Tax Returns - time is running out!

If you haven't filed your 2008/09 tax return yet then it's time to get your skates on.

They've got to be filed by Sunday 31st January (yes, this Sunday) or you'll get an automatic fine of £100.

If you're in partnership, you've also got to file the partnership's tax return by the same date, or each partner will be fined £100.

And no, you don't get an extra day because 31st January happens to fall on a Sunday this year.

Also, it's not a good idea to file late even if you don't mind paying an extra £100 to Mr Darling, because it means HMRC have a longer enquiry window in which they can pick your tax return to look at further.

And if you file late, some sources say you're more likely to get put on a blacklist and be investigated anyway.

All good reasons for making sure you file your tax return on time.

I can't file on time, but it's not my fault!

HMRC list various "reasonable excuses" that they'll accept for not filing your return on time, such as if your documents are stolen, or you suffer a life-threatening illness. More information here.

You've still got a few days though to beat the ticking clock voiced by Ms Stuart...

Filing online

The deadline's already passed for filing your tax returns in the old traditional way by taking them to your nearest HMRC office as a paper form. That was 31st October.

You've now got to file your return online.

If you don't have an accountant, and haven't already registered with HMRC to file your return online, you'd better dig out £100 because you can't register and file all in one go. Part of the registration process is entering an activation PIN that HMRC send you, and it takes up to 7 days for your activation PIN to come through the jolly old snail mail.

But if you have registered with HMRC in time, where to start?

Income

If you have to file a tax return, then you'll have to put on it, almost without exception, all the income you've received in the tax year 2008/09.

Here are some of the more common examples of income you'll have to put on your tax return:

  • Income from employment, which would be on your form P60 or form P45 as supplied to you by your employer. Remember, if you're the director of your own limited company, the company is your employer, so you'd have a salary to put on your tax return.
  • Benefits from employment, which will be on your form P11D, which again your employer should have given you before July 2009.
  • Bank interest paid to you subject to tax, whether or not it actually had tax taken off it. But don't include interest received from an ISA - and sadly no, you don't get any tax relief on interest paid to the bank, unless it was for a business loan or on a business account.
  • Dividends received in the tax year 2008/09 - that's dividends received, not dividends declared, so if you hold shares in a company that said on 1st April 2009 it was going to pay a dividend but that dividend wasn't paid until 7th April 2009, that dividend goes on your 2009/10 tax return.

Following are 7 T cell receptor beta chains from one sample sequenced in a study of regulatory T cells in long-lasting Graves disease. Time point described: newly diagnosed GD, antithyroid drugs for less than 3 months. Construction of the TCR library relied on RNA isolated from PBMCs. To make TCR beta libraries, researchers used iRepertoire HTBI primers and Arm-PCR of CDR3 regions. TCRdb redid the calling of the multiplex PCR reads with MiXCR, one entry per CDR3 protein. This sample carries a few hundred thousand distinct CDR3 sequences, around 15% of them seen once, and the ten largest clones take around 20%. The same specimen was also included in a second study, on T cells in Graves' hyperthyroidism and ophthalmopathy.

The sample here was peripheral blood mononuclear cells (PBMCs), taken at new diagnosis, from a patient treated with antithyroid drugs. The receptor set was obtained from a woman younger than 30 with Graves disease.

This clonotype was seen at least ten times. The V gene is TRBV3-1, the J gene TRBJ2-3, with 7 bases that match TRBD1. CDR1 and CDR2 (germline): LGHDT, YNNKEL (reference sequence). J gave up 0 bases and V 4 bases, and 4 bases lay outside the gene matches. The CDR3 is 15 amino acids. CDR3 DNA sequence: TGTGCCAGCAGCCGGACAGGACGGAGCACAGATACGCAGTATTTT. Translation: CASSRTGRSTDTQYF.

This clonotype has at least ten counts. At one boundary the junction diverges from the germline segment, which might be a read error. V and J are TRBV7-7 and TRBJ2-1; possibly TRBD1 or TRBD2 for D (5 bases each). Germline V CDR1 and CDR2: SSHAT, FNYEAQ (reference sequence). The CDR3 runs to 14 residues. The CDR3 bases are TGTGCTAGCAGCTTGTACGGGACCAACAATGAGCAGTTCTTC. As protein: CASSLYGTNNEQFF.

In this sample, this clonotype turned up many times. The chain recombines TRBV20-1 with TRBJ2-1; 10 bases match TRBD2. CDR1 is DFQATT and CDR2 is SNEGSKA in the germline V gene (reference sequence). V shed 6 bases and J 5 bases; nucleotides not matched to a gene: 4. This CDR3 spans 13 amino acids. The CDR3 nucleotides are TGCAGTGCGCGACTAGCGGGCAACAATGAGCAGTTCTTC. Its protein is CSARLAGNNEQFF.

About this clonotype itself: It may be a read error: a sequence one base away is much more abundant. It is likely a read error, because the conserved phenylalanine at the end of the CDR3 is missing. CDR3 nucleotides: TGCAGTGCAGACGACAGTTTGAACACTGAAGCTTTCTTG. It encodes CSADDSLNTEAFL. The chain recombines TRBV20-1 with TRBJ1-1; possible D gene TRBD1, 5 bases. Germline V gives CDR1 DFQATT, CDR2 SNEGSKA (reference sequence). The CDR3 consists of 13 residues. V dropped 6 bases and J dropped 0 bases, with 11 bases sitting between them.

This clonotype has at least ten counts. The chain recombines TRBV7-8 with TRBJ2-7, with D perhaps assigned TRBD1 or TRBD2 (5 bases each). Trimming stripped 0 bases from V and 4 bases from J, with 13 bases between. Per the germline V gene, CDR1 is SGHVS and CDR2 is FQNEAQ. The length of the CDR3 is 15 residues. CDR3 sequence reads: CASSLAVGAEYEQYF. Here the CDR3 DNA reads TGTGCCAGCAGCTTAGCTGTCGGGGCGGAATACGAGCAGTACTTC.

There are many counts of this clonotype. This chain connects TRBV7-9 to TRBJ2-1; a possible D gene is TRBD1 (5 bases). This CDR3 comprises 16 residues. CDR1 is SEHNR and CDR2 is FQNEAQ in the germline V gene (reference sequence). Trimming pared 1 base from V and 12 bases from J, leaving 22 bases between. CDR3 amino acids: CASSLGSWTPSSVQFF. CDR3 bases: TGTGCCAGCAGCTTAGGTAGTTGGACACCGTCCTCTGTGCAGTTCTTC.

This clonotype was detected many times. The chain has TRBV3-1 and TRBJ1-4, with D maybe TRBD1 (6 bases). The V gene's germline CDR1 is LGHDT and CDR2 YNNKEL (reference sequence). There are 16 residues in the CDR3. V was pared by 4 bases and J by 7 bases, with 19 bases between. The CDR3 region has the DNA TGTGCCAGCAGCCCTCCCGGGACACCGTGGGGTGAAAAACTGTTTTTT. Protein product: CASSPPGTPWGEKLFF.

• Rental income and expenses, if you own property that you let out, or rent out a room in your main home to a lodger for more than £4,250 a year, or rent out a room for less than that amount but still decide to complete income and expense accounts for that room (for more information about rent-a-room relief please see our earlier post here).
  • Income from self-employment, less expenses; that might include sales you've made on eBay if you're trading (more about that in a future post).
  • Pension income, e.g. the State Pension or a company pension. If you receive the State Pension, what goes on your tax return is 52 x the weekly amount you receive.

Capital gains

 

If you've sold a large asset, then you may also have a capital gains calculation to do and capital gains tax to pay.

But there are some assets on which capital gains tax isn't due. For more information see here on HMRC's website.

And there are some circumstances in which you might not have to pay capital gains tax, or unexpectedly have to pay, such as sometimes when you give an asset as a gift. For more information see here on HMRC's website.

Reliefs

It's not all bad news. You are entitled to some reliefs which could reduce your tax bill.

Here's a few examples of those:

  • If you make donations to charity through Gift Aid, and you're a higher-rate taxpayer, you can claim tax relief on your donations by putting them on to your tax return. More information on HMRC's website here.
  • If you make contributions to a pension scheme (other than directly from your pay packet, because you'll already have received tax relief on those through your company's payroll), and you're a higher-rate taxpayer, again you'll get tax relief on your pension contributions if you fill in the correct box on your tax return. More information here from HMRC.
  • If you're married, or in a civil partnership, and one of you was born before 6th April 1935, you could be entitled to Married Couple's Allowance. Select here for more information.

So all in all, there's a lot to put in!

How could I make it easier for next year?

  • Try doing it earlier! It's always harder if you're trying to collect everything together and do it at the last minute.
  • Find an accountant to help you. Accountants don't have to cost the earth and can offer a lot of helpful advice about how to simplify your tax affairs and maybe even reduce your tax bill. And they can help you if you're ever selected for investigation by HMRC. For a list of our FreeAgent Friendly accountant partners, please select here.

But whoever said "tax doesn't have to be taxing" obviously never tried to fill in a tax return :-)

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